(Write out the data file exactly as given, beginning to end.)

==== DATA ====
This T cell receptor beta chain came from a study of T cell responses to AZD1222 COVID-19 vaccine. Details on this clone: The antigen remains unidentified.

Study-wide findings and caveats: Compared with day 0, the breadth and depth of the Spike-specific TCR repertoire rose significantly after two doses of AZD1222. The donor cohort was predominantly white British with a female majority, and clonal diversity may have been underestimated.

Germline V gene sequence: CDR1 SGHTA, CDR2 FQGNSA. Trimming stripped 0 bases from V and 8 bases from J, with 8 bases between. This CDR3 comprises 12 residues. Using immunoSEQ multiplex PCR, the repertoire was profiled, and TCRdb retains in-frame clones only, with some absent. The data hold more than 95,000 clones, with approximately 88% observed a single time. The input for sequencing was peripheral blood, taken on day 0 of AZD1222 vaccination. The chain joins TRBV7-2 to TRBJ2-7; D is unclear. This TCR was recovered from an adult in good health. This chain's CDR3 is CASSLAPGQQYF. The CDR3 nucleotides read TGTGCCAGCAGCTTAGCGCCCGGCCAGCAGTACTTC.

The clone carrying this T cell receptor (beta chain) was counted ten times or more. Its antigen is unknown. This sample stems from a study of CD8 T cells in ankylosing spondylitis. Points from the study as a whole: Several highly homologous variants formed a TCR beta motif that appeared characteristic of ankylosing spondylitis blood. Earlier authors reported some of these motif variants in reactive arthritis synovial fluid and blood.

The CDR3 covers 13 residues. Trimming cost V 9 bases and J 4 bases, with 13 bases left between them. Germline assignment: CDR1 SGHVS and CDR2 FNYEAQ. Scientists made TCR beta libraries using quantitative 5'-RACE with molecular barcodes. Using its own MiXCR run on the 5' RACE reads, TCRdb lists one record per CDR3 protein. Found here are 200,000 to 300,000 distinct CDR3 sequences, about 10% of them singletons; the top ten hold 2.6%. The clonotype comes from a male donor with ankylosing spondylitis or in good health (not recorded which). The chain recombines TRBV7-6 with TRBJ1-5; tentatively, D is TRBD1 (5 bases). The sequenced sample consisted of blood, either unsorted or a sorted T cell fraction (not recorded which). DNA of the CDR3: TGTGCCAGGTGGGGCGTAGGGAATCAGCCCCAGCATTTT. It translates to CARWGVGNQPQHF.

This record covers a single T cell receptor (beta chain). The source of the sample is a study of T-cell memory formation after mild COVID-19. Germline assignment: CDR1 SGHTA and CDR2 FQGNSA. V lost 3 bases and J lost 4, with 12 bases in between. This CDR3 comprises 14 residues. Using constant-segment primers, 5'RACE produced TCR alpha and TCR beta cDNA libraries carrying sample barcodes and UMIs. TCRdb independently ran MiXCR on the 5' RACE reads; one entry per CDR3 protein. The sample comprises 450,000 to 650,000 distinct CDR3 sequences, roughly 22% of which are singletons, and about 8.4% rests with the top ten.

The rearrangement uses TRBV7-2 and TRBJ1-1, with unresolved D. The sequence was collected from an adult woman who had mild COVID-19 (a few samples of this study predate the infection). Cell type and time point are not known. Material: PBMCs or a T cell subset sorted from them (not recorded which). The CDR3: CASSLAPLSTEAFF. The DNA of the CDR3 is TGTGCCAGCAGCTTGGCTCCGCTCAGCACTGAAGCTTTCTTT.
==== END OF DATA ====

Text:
This T cell receptor beta chain came from a study of T cell responses to AZD1222 COVID-19 vaccine. Details on this clone: The antigen remains unidentified.

Study-wide findings and caveats: Compared with day 0, the breadth and depth of the Spike-specific TCR repertoire rose significantly after two doses of AZD1222. The donor cohort was predominantly white British with a female majority, and clonal diversity may have been underestimated.

Germline V gene sequence: CDR1 SGHTA, CDR2 FQGNSA. Trimming stripped 0 bases from V and 8 bases from J, with 8 bases between. This CDR3 comprises 12 residues. Using immunoSEQ multiplex PCR, the repertoire was profiled, and TCRdb retains in-frame clones only, with some absent. The data hold more than 95,000 clones, with approximately 88% observed a single time. The input for sequencing was peripheral blood, taken on day 0 of AZD1222 vaccination. The chain joins TRBV7-2 to TRBJ2-7; D is unclear. This TCR was recovered from an adult in good health. This chain's CDR3 is CASSLAPGQQYF. The CDR3 nucleotides read TGTGCCAGCAGCTTAGCGCCCGGCCAGCAGTACTTC.

The clone carrying this T cell receptor (beta chain) was counted ten times or more. Its antigen is unknown. This sample stems from a study of CD8 T cells in ankylosing spondylitis. Points from the study as a whole: Several highly homologous variants formed a TCR beta motif that appeared characteristic of ankylosing spondylitis blood. Earlier authors reported some of these motif variants in reactive arthritis synovial fluid and blood.

The CDR3 covers 13 residues. Trimming cost V 9 bases and J 4 bases, with 13 bases left between them. Germline assignment: CDR1 SGHVS and CDR2 FNYEAQ. Scientists made TCR beta libraries using quantitative 5'-RACE with molecular barcodes. Using its own MiXCR run on the 5' RACE reads, TCRdb lists one record per CDR3 protein. Found here are 200,000 to 300,000 distinct CDR3 sequences, about 10% of them singletons; the top ten hold 2.6%. The clonotype comes from a male donor with ankylosing spondylitis or in good health (not recorded which). The chain recombines TRBV7-6 with TRBJ1-5; tentatively, D is TRBD1 (5 bases). The sequenced sample consisted of blood, either unsorted or a sorted T cell fraction (not recorded which). DNA of the CDR3: TGTGCCAGGTGGGGCGTAGGGAATCAGCCCCAGCATTTT. It translates to CARWGVGNQPQHF.

This record covers a single T cell receptor (beta chain). The source of the sample is a study of T-cell memory formation after mild COVID-19. Germline assignment: CDR1 SGHTA and CDR2 FQGNSA. V lost 3 bases and J lost 4, with 12 bases in between. This CDR3 comprises 14 residues. Using constant-segment primers, 5'RACE produced TCR alpha and TCR beta cDNA libraries carrying sample barcodes and UMIs. TCRdb independently ran MiXCR on the 5' RACE reads; one entry per CDR3 protein. The sample comprises 450,000 to 650,000 distinct CDR3 sequences, roughly 22% of which are singletons, and about 8.4% rests with the top ten.

The rearrangement uses TRBV7-2 and TRBJ1-1, with unresolved D. The sequence was collected from an adult woman who had mild COVID-19 (a few samples of this study predate the infection). Cell type and time point are not known. Material: PBMCs or a T cell subset sorted from them (not recorded which). The CDR3: CASSLAPLSTEAFF. The DNA of the CDR3 is TGTGCCAGCAGCTTGGCTCCGCTCAGCACTGAAGCTTTCTTT.